When Turkish novelist Orhan Pamuk won the Nobel Prize for Literature in 2006 he was already in the international spotlight. A year earlier he had been put on trial for asserting that there had been mass killing of Armenians and Kurds in Turkey. Even though he did not explicitly blame Turkey for the deaths, this was an offense against a law forbidding Turks to defame Turkey. It was no such thing, he said. His intention was to highlight the limits on free speech in his country.
The combination of his trial and the award of the world’s most prestigious literary prize brought Mr. Pamuk widespread media attention in the West. He was, however, no stranger to literary prizes — among them the 1984 Madarali Novel Prize for his second novel “Silent House.” Previously unavailable in English, this neatly crafted tale now appears in a translation by Robert Finn.
The silent house of the title was built in a fishing village near Istanbul in the early 20th century by an idealist doctor at work on an encyclopedia designed to free his countrymen from the traditions — especially religious belief — that he thought held them and Turkey back. His nonagenarian widow Fatma, who never had the least sympathy with his views, still lives in the house, along with his illegitimate son, a dwarf called Recep, who is her much-abused servant.
At the beginning of “Silent House,” Fatma’s three grandchildren, Faruk, Nilgun and Metin, arrive to visit the family graves and to vacation by the ocean. They are all trying to figure their future. Faruk, a historian, is prey to the alcoholism that runs in the family so, though he is fascinated by the minutiae of village life four centuries ago, he is too unfocused to shape what he learns in the local archives into a historical narrative.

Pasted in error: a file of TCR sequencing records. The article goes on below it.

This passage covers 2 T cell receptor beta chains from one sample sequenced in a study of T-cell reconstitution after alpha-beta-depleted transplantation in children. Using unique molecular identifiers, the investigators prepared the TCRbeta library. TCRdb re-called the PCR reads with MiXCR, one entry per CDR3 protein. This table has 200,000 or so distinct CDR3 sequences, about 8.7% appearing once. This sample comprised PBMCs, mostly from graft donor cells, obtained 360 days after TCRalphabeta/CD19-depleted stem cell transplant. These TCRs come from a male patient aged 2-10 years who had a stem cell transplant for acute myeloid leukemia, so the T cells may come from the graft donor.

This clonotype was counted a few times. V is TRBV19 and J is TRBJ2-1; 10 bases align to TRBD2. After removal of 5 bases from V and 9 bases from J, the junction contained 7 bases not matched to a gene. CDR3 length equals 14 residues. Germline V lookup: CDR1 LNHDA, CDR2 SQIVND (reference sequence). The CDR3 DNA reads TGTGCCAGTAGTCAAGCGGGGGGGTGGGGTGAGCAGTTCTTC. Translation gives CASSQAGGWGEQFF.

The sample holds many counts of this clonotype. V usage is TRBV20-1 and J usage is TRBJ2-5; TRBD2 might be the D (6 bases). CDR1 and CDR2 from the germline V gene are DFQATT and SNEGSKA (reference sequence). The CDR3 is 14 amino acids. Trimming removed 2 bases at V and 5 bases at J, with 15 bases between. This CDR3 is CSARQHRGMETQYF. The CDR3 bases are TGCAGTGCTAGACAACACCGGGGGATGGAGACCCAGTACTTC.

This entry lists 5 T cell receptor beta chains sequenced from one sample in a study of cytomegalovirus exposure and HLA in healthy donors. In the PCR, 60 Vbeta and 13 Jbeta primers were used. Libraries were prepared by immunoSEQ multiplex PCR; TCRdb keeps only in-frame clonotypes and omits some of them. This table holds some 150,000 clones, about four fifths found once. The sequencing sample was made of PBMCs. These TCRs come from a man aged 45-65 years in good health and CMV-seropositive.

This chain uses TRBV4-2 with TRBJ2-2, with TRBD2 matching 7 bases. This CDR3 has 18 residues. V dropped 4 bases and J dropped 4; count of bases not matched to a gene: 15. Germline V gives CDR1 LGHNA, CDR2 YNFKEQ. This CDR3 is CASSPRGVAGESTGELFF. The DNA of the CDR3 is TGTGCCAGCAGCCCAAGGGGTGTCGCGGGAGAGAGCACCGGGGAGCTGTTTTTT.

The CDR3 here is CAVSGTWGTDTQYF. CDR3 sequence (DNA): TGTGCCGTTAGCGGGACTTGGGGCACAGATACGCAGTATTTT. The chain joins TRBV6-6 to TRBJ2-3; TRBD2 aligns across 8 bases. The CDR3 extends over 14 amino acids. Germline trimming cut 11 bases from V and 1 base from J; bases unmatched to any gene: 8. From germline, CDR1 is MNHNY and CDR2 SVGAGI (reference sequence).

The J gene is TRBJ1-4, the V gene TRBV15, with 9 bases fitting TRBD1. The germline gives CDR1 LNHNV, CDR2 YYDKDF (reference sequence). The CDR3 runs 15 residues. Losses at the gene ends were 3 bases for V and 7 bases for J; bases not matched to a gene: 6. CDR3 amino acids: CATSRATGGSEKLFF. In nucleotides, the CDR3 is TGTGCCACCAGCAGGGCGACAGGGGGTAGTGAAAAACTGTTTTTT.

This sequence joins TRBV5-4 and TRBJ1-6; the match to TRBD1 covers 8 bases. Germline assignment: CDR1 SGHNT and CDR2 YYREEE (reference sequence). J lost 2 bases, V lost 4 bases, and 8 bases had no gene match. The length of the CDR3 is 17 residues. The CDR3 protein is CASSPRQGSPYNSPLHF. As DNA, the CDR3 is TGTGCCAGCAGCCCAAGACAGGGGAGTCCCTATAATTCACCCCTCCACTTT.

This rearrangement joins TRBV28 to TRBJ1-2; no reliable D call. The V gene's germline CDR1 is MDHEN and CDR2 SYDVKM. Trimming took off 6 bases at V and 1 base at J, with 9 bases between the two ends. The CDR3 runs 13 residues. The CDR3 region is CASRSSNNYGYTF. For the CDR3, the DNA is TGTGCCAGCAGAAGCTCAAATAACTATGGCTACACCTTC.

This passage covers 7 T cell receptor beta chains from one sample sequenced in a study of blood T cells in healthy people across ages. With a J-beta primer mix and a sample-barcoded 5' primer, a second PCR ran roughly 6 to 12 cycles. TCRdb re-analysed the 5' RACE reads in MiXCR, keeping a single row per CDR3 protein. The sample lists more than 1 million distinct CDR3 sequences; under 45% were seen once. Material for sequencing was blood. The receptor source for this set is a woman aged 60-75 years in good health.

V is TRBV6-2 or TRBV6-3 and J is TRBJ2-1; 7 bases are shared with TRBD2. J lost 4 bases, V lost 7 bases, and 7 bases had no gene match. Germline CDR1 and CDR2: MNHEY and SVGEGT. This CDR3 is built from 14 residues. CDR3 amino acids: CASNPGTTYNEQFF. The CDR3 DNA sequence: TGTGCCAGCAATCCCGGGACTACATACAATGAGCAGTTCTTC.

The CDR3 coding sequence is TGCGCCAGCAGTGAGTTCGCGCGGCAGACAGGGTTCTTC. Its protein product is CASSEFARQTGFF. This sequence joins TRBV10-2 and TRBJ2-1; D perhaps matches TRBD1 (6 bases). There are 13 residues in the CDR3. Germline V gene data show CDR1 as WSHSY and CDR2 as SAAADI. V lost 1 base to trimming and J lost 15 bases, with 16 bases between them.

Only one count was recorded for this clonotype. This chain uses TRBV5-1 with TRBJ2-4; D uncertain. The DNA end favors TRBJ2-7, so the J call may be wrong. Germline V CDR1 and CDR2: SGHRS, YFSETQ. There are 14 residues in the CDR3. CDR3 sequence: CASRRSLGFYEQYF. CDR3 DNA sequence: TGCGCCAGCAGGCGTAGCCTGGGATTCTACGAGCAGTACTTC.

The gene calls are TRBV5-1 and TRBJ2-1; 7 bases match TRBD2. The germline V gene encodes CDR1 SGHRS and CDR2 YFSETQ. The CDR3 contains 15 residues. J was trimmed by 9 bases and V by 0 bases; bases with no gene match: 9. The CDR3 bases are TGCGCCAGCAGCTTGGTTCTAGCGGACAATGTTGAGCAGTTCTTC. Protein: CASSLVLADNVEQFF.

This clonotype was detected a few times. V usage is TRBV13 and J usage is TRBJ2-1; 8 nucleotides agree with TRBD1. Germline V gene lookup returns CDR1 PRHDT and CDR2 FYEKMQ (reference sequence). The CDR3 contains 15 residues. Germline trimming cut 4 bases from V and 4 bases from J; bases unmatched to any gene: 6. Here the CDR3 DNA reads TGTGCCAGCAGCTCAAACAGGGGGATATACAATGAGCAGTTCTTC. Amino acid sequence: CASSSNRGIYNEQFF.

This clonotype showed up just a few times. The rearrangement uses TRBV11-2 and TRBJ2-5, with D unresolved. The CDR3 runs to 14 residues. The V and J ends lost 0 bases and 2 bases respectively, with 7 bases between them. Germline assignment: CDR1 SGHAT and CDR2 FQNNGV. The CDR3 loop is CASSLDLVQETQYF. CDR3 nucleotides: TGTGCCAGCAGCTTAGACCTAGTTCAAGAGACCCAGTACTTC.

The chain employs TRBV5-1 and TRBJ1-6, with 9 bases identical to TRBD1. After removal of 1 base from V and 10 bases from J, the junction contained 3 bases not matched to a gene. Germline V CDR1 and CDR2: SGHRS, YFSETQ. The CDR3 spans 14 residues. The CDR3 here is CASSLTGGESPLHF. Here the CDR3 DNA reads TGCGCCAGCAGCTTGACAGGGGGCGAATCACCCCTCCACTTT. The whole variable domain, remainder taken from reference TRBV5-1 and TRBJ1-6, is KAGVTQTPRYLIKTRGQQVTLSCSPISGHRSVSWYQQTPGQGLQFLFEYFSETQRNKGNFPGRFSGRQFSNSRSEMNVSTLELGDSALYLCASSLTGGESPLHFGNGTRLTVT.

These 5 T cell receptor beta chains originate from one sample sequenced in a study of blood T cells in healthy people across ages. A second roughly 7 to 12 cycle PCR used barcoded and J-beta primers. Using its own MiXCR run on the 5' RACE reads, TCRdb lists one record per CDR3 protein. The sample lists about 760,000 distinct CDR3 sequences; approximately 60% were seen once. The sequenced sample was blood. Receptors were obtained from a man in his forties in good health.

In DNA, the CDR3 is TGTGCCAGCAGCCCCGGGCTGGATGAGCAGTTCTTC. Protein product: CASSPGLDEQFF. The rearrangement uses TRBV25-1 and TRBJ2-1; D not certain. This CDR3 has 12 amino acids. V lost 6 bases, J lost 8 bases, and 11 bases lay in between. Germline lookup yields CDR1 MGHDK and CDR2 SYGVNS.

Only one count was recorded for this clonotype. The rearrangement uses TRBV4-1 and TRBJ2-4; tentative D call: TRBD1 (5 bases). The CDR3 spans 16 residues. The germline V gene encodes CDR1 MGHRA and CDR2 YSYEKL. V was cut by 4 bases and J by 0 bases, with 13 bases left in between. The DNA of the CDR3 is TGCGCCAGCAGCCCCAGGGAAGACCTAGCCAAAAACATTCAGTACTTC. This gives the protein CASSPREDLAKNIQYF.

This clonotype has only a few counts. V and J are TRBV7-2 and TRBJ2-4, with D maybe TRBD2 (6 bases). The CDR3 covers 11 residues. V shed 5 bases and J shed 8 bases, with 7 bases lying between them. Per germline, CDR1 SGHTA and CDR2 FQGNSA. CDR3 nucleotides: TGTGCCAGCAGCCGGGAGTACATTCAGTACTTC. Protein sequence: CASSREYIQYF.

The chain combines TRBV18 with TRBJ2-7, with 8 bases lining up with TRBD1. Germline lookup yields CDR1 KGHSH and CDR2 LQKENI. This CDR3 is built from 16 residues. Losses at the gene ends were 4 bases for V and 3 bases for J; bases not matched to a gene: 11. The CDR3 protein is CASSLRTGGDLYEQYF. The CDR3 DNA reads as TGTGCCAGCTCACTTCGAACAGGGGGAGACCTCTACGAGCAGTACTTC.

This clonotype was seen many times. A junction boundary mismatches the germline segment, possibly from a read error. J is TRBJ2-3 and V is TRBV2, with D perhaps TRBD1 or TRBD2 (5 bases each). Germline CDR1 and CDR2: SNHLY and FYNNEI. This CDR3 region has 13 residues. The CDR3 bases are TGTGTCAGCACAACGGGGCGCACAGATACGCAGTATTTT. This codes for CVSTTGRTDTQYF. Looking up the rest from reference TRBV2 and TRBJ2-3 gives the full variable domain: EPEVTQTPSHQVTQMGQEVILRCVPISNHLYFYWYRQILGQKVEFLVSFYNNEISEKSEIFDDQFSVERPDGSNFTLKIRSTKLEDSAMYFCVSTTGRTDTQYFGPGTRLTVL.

Faruk’s younger brother, Metin, packed with energy and angst, resents his relative poverty. He exacerbates his problems by hanging out with the rich children whose families have made the village a weekend spot for Istanbul’s prosperous class. To level the playing field, he fantasizes about going to America or about pulling down the old house and building vacation apartments on the site. Nilgun, more charming than either of her brothers, is the political one in the family, believing that communism is the way forward for Turkey. In contrast, Hasan, Recep’s nephew and therefore a cousin of sorts, boosts his ego by tagging along with a vindictive bunch of nationalist ideologues.
Their problems will be familiar to readers of Mr. Pamuk’s later novels such as “My Name Is Red” (2001) and “The Museum of Innocence” (2008), which similarly feature confusions about identity and generational clashes fueled by conflicting values. Metin, for example, follows his encyclopedist grandfather in adversely comparing Turkey to the West. Fatma, too, is a warrior in the battle of tradition and modernity, never budging from the opinions formed in her early-20th-century girlhood.
“Silent House” is composed of chapters each told from the point of view of one of the characters. The artfully managed effect shows them isolated in their own universes — all ruled by discontent. It also shows the political and social strains in Turkey in the run-up to the military coup of 1980s, with rival philosophies uncompromisingly heading to national conflict and personal tragedy.
The structure of the book also allows Mr. Pamuk to develop his characters subtly. They are always more than mouthpieces for particular points of view. His portrayal of Fatma is rich in nuance, showing her protected youth in the years before World War I but not resting her rigid resistance to modernity on her upbringing but on its intersection with her self-centered personality. Metin’s disgruntlement with his life is vividly realized in some truly hair-raising joy-riding stunts. Most dramatically, the Islamist Hasan, who occupies more and more of the center stage as the novel progresses, is a case study in how the young male restlessness that he shares with Metin trips into explosive anger that sends shrapnel flying in every direction.
If “Silent House” appeals to Orhan Pamuk’s admirers because it shows the persistence of his themes and talents, the portrayal of Hasan foretells of exploits of recent years. Powered by rejection and resentment, Hasan warns that everyone will be shocked by the events that he and his cohort will bring to pass. They’ll be on television, he says. That could have sounded like wishful boasting when “Silent House” was published in 1983. Not anymore. Reading this novel will illuminate some of the sources of Islamist ideology, and sketch the problems of Turkey, whose massive empire did not disappear until less than a century ago. Yet it is neither a polemic nor a history. It’s a satisfying work of fiction by one of the best novelists writing today.
• Claire Hopley is a writer and editor in Amherst, Mass.
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